"Merchants were confronted with the notion of either pay this and have an opportunity to expand your business or don't -- pretty much the same as today when merchants are confronted with American Express," he says, which charges a higher merchant discount than its competitors. "They can say, sure they charge a high merchant discount, but we'll pay it because our margins are high enough and it encourages the kind of business we want. Or we won't pay it."
Banking deregulation beginsBefore credit cards could really catch on, banks had to figure out a way to get around interest rate constraints imposed by interstate banking laws.
These laws prohibited banks in one state from lending money to people in another. States set their own interest rate ceilings, so an out-of-state bank couldn't lend at their own higher rates to another state's citizens.
In 1978, a Supreme Court ruling in the case of Marquette National Bank of Minneapolis v. First of Omaha Service Corp. changed that. The result: Nationally chartered banks could charge people in other states the interest rate set in the bank's home state. Like miners to California during the gold rush, big banks flocked to states that had no cap on interest rates.
"It (the Marquette ruling) allowed banks to become national issuers of cards with more or less uniform interest rates, and allowed banks to set up shop in Delaware or South Dakota, where there are no limitations on interest rates," says Evans.
This step toward deregulation, combined with liberalized interest rates, resulted in the expansion of credit, he adds.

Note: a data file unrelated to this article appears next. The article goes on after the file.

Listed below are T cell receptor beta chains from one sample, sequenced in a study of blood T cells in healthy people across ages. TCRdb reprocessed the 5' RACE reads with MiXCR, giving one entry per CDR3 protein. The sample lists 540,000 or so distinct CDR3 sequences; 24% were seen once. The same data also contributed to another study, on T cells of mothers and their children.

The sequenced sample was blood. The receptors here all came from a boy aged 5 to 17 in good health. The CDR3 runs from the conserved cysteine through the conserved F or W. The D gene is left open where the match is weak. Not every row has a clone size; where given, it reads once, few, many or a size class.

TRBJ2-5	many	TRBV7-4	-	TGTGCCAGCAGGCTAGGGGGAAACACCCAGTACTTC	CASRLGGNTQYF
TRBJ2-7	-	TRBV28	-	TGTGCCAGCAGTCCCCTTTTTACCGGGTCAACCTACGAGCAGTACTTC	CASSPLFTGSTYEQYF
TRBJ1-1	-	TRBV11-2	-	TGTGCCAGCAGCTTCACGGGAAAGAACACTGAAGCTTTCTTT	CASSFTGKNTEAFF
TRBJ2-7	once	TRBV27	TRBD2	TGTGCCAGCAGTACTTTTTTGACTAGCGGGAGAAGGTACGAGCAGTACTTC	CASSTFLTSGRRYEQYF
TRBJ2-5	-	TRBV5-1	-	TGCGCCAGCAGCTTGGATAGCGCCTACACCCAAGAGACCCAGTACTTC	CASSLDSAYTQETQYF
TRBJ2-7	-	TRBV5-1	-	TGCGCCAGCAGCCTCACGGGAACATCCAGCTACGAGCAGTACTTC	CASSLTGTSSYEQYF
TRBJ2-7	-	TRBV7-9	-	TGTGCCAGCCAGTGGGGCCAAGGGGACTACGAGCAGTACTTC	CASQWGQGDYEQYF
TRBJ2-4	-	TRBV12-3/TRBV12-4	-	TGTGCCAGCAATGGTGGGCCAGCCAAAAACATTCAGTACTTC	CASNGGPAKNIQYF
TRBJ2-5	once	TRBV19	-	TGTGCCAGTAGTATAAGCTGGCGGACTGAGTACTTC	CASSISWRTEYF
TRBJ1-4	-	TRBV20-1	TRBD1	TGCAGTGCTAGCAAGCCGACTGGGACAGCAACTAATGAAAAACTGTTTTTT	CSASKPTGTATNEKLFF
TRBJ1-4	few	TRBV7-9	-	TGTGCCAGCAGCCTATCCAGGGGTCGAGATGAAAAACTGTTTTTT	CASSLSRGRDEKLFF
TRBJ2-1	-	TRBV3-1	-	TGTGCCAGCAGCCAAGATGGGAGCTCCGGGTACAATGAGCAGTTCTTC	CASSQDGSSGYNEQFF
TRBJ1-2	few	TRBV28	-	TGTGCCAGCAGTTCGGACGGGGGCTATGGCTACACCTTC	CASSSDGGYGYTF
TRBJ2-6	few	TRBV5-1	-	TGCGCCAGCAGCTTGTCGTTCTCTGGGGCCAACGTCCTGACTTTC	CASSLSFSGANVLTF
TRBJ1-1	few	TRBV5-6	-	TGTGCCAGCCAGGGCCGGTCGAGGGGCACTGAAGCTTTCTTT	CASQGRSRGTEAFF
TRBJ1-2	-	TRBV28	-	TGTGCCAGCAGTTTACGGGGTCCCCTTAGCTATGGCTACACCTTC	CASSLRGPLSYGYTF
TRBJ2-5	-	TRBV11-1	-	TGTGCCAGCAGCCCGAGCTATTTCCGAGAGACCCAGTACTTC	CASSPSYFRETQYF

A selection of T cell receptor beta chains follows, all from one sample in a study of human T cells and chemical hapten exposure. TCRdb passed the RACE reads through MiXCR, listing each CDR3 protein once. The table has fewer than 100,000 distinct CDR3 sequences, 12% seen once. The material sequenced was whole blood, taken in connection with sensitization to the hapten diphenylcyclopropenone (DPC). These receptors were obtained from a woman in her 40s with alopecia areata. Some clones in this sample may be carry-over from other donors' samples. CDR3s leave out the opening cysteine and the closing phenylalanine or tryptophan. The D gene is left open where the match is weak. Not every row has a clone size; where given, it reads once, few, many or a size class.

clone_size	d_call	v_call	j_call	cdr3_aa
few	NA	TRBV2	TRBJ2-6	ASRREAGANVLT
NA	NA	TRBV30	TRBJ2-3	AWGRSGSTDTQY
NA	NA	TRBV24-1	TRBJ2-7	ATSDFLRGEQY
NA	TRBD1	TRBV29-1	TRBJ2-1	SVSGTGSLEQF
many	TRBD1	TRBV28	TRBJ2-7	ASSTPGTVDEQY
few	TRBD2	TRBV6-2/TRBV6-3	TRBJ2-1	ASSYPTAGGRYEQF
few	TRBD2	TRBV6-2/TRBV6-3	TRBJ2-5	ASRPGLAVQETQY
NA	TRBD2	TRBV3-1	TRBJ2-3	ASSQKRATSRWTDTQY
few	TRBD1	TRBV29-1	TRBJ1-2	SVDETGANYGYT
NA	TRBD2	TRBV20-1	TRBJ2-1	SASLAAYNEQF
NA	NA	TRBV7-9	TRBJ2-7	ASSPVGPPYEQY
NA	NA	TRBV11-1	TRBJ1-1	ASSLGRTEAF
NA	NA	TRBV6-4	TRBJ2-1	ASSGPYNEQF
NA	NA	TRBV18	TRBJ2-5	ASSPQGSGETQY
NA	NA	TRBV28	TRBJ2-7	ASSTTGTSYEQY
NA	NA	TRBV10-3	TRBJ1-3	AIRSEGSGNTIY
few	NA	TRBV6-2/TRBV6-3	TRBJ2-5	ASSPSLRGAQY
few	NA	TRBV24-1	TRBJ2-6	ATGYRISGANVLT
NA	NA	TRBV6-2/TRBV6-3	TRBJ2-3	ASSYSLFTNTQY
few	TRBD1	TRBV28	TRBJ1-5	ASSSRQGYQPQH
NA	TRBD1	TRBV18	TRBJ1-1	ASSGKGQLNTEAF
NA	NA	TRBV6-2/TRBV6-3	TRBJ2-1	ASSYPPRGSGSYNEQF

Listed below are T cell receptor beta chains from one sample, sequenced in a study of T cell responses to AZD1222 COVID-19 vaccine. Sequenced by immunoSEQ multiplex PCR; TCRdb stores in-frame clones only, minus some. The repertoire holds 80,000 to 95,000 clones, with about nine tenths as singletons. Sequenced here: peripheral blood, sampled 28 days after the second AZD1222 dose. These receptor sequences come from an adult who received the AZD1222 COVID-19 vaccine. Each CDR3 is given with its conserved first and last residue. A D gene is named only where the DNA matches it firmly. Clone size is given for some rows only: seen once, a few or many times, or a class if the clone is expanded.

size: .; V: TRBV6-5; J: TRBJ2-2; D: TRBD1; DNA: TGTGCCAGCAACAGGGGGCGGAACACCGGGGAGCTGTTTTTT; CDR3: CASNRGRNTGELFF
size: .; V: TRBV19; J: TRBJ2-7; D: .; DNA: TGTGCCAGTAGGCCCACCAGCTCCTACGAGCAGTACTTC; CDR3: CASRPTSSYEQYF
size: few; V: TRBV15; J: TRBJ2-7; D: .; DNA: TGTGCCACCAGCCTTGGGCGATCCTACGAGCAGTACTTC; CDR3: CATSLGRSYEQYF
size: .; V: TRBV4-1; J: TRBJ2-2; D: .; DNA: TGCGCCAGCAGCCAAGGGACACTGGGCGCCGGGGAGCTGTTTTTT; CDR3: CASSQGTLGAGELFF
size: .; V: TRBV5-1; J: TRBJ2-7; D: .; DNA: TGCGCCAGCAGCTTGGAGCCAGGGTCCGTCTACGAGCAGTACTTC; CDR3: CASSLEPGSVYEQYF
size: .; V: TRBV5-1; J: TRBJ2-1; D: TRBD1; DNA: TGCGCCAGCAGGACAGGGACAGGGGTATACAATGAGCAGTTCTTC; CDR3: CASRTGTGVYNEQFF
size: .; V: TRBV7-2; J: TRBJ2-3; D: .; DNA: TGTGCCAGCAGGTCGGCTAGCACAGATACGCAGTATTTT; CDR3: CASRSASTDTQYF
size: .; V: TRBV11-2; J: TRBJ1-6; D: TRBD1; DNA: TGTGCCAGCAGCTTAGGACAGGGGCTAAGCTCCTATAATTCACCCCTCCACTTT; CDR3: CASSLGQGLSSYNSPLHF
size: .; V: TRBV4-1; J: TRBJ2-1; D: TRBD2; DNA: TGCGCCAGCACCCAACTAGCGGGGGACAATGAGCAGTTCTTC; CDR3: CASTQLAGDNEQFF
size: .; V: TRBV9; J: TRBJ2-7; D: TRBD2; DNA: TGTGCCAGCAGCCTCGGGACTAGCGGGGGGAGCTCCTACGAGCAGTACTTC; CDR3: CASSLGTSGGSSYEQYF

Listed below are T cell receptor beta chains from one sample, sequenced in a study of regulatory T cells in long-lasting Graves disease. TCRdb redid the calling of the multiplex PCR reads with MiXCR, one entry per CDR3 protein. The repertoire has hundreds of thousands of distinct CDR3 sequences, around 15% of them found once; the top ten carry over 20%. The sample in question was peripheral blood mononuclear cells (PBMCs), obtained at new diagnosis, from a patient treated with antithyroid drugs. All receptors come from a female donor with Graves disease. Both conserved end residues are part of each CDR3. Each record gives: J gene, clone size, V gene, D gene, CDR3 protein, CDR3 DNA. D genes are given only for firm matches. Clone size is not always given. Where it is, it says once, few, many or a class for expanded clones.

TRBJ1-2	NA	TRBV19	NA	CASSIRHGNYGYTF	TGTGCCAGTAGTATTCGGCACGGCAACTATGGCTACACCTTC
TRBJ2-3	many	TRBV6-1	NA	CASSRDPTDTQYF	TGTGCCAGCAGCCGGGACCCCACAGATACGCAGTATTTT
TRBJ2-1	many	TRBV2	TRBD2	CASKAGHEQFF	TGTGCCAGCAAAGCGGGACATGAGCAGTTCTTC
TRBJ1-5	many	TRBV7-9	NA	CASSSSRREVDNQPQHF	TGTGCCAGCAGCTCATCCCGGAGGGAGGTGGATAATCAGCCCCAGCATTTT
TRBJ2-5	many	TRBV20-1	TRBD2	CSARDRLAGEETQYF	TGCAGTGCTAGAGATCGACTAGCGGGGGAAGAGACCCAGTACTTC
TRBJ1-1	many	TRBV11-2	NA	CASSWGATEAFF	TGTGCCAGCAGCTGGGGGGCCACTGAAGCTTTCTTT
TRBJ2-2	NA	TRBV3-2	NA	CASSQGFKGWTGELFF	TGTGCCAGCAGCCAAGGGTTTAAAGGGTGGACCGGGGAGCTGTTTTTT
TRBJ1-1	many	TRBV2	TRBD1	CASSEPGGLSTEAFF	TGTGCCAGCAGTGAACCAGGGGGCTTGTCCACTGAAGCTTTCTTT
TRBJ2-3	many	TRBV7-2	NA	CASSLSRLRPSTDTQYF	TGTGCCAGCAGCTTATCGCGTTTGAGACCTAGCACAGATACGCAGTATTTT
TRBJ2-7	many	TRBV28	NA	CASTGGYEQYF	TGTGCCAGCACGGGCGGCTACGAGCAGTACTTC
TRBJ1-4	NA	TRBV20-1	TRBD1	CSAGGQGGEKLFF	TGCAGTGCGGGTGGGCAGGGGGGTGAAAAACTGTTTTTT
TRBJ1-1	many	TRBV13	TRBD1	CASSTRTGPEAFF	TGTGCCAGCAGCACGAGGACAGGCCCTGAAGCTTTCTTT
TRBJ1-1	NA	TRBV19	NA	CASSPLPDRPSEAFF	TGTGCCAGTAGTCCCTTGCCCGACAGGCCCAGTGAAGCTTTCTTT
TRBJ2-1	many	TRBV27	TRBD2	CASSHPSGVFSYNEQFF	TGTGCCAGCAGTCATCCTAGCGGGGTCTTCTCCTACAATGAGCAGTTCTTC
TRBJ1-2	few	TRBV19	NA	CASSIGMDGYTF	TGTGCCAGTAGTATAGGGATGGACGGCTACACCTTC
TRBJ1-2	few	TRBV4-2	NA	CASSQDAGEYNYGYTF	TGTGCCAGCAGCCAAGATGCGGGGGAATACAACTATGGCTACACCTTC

Profitability in the 1980sDespite the growth and development of the industry through the 1970s, the profitability of credit cards lagged. That would change in the 1980s.
"That is the modern phase of the distinction between the charge and the credit card. The timeline of that is really beginning at the '82-'83 recession, because that was pretty much the end of the usury laws and with the dramatic reduction in inflation, credit cards became profitable again," says Robert Manning, Ph.D., author of "Credit Card Nation."
Interest rates had declined -- though lending rates did not -- and a period of stagflation came to an end, prompting consumers to feel more like spending.
"There was a big period of great profitability from 1983 to 1990, says Evans.
"Up until 1983, the banks were charging interest rates of 18 percent or so, but on the other hand their cost of capital was really big. So the spread they had between the money they lent and their own cost of capital was pretty small," he says.
In some ways the early 2000s could be compared to the 1980s, with lots of borrowing and plenty of freewheeling spending.
"Everyone was feeling optimistic and engaging in a lot of borrowing. But over time these guys have good years and they have bad years -- like now," says Evans.
Rewards a big hitIn 1989, Citibank struck a deal with American Airlines to give consumers reward points, ushering in a new era for the industry.
"That was a big deal," says Evans. The concept snowballed from there.
"It led to more people getting cards because they got rewards, but it also led to people wanting to use the cards more, because in addition to getting financing, they would get rewards," Evans says.
It was also an era for fees.